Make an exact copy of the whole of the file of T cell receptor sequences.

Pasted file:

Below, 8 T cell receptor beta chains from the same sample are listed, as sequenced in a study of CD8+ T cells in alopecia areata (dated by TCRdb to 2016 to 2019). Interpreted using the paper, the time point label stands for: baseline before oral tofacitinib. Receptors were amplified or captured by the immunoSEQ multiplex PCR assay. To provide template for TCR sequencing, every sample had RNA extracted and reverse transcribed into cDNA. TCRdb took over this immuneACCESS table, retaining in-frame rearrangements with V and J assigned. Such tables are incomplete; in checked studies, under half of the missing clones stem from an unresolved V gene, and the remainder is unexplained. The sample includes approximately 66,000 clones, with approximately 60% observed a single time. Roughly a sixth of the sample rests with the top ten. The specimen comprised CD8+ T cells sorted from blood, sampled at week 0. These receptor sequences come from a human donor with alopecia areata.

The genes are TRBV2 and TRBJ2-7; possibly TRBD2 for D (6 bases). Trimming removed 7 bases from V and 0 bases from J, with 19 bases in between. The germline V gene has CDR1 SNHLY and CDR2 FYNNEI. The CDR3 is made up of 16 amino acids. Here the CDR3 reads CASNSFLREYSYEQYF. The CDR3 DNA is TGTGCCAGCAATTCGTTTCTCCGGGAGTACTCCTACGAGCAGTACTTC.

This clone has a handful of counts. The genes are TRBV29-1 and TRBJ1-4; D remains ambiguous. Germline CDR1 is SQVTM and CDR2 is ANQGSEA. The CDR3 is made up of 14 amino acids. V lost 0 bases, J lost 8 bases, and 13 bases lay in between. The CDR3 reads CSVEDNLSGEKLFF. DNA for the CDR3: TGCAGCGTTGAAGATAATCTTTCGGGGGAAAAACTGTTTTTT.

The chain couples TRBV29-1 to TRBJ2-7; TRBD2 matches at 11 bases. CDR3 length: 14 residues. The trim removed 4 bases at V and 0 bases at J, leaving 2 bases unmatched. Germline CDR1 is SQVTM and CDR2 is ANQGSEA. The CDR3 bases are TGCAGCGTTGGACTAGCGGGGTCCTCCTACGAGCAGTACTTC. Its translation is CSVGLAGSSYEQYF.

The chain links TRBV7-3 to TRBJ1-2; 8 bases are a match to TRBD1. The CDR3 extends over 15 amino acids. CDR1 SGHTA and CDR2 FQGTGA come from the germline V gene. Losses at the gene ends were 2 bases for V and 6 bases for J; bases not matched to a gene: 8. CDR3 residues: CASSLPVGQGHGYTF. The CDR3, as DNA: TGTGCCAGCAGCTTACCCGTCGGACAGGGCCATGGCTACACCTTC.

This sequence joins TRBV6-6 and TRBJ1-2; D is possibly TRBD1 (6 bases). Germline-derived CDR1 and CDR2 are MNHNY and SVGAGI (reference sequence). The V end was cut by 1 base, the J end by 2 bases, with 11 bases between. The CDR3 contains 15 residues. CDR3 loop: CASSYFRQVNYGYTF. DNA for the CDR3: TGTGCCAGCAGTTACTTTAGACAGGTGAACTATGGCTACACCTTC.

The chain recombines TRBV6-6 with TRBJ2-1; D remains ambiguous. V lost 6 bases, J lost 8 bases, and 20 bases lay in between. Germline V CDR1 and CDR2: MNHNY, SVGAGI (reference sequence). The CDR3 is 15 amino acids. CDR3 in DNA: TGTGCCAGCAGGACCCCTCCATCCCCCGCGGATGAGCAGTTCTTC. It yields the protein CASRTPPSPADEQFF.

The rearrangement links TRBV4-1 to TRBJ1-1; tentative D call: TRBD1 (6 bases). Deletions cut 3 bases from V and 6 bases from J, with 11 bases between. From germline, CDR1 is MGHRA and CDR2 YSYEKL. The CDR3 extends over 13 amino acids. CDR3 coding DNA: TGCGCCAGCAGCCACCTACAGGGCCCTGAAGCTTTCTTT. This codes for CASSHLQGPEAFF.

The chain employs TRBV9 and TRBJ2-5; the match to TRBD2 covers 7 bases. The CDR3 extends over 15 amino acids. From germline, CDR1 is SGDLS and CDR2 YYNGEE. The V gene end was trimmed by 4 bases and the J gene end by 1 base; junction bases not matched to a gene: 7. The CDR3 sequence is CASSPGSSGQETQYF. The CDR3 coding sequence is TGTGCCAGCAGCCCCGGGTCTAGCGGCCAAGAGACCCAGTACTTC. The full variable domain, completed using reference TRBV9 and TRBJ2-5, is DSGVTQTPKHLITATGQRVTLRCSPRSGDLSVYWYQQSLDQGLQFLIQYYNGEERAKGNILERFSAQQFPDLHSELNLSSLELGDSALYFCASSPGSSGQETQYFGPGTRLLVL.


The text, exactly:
Below, 8 T cell receptor beta chains from the same sample are listed, as sequenced in a study of CD8+ T cells in alopecia areata (dated by TCRdb to 2016 to 2019). Interpreted using the paper, the time point label stands for: baseline before oral tofacitinib. Receptors were amplified or captured by the immunoSEQ multiplex PCR assay. To provide template for TCR sequencing, every sample had RNA extracted and reverse transcribed into cDNA. TCRdb took over this immuneACCESS table, retaining in-frame rearrangements with V and J assigned. Such tables are incomplete; in checked studies, under half of the missing clones stem from an unresolved V gene, and the remainder is unexplained. The sample includes approximately 66,000 clones, with approximately 60% observed a single time. Roughly a sixth of the sample rests with the top ten. The specimen comprised CD8+ T cells sorted from blood, sampled at week 0. These receptor sequences come from a human donor with alopecia areata.

The genes are TRBV2 and TRBJ2-7; possibly TRBD2 for D (6 bases). Trimming removed 7 bases from V and 0 bases from J, with 19 bases in between. The germline V gene has CDR1 SNHLY and CDR2 FYNNEI. The CDR3 is made up of 16 amino acids. Here the CDR3 reads CASNSFLREYSYEQYF. The CDR3 DNA is TGTGCCAGCAATTCGTTTCTCCGGGAGTACTCCTACGAGCAGTACTTC.

This clone has a handful of counts. The genes are TRBV29-1 and TRBJ1-4; D remains ambiguous. Germline CDR1 is SQVTM and CDR2 is ANQGSEA. The CDR3 is made up of 14 amino acids. V lost 0 bases, J lost 8 bases, and 13 bases lay in between. The CDR3 reads CSVEDNLSGEKLFF. DNA for the CDR3: TGCAGCGTTGAAGATAATCTTTCGGGGGAAAAACTGTTTTTT.

The chain couples TRBV29-1 to TRBJ2-7; TRBD2 matches at 11 bases. CDR3 length: 14 residues. The trim removed 4 bases at V and 0 bases at J, leaving 2 bases unmatched. Germline CDR1 is SQVTM and CDR2 is ANQGSEA. The CDR3 bases are TGCAGCGTTGGACTAGCGGGGTCCTCCTACGAGCAGTACTTC. Its translation is CSVGLAGSSYEQYF.

The chain links TRBV7-3 to TRBJ1-2; 8 bases are a match to TRBD1. The CDR3 extends over 15 amino acids. CDR1 SGHTA and CDR2 FQGTGA come from the germline V gene. Losses at the gene ends were 2 bases for V and 6 bases for J; bases not matched to a gene: 8. CDR3 residues: CASSLPVGQGHGYTF. The CDR3, as DNA: TGTGCCAGCAGCTTACCCGTCGGACAGGGCCATGGCTACACCTTC.

This sequence joins TRBV6-6 and TRBJ1-2; D is possibly TRBD1 (6 bases). Germline-derived CDR1 and CDR2 are MNHNY and SVGAGI (reference sequence). The V end was cut by 1 base, the J end by 2 bases, with 11 bases between. The CDR3 contains 15 residues. CDR3 loop: CASSYFRQVNYGYTF. DNA for the CDR3: TGTGCCAGCAGTTACTTTAGACAGGTGAACTATGGCTACACCTTC.

The chain recombines TRBV6-6 with TRBJ2-1; D remains ambiguous. V lost 6 bases, J lost 8 bases, and 20 bases lay in between. Germline V CDR1 and CDR2: MNHNY, SVGAGI (reference sequence). The CDR3 is 15 amino acids. CDR3 in DNA: TGTGCCAGCAGGACCCCTCCATCCCCCGCGGATGAGCAGTTCTTC. It yields the protein CASRTPPSPADEQFF.

The rearrangement links TRBV4-1 to TRBJ1-1; tentative D call: TRBD1 (6 bases). Deletions cut 3 bases from V and 6 bases from J, with 11 bases between. From germline, CDR1 is MGHRA and CDR2 YSYEKL. The CDR3 extends over 13 amino acids. CDR3 coding DNA: TGCGCCAGCAGCCACCTACAGGGCCCTGAAGCTTTCTTT. This codes for CASSHLQGPEAFF.

The chain employs TRBV9 and TRBJ2-5; the match to TRBD2 covers 7 bases. The CDR3 extends over 15 amino acids. From germline, CDR1 is SGDLS and CDR2 YYNGEE. The V gene end was trimmed by 4 bases and the J gene end by 1 base; junction bases not matched to a gene: 7. The CDR3 sequence is CASSPGSSGQETQYF. The CDR3 coding sequence is TGTGCCAGCAGCCCCGGGTCTAGCGGCCAAGAGACCCAGTACTTC. The full variable domain, completed using reference TRBV9 and TRBJ2-5, is DSGVTQTPKHLITATGQRVTLRCSPRSGDLSVYWYQQSLDQGLQFLIQYYNGEERAKGNILERFSAQQFPDLHSELNLSSLELGDSALYFCASSPGSSGQETQYFGPGTRLLVL.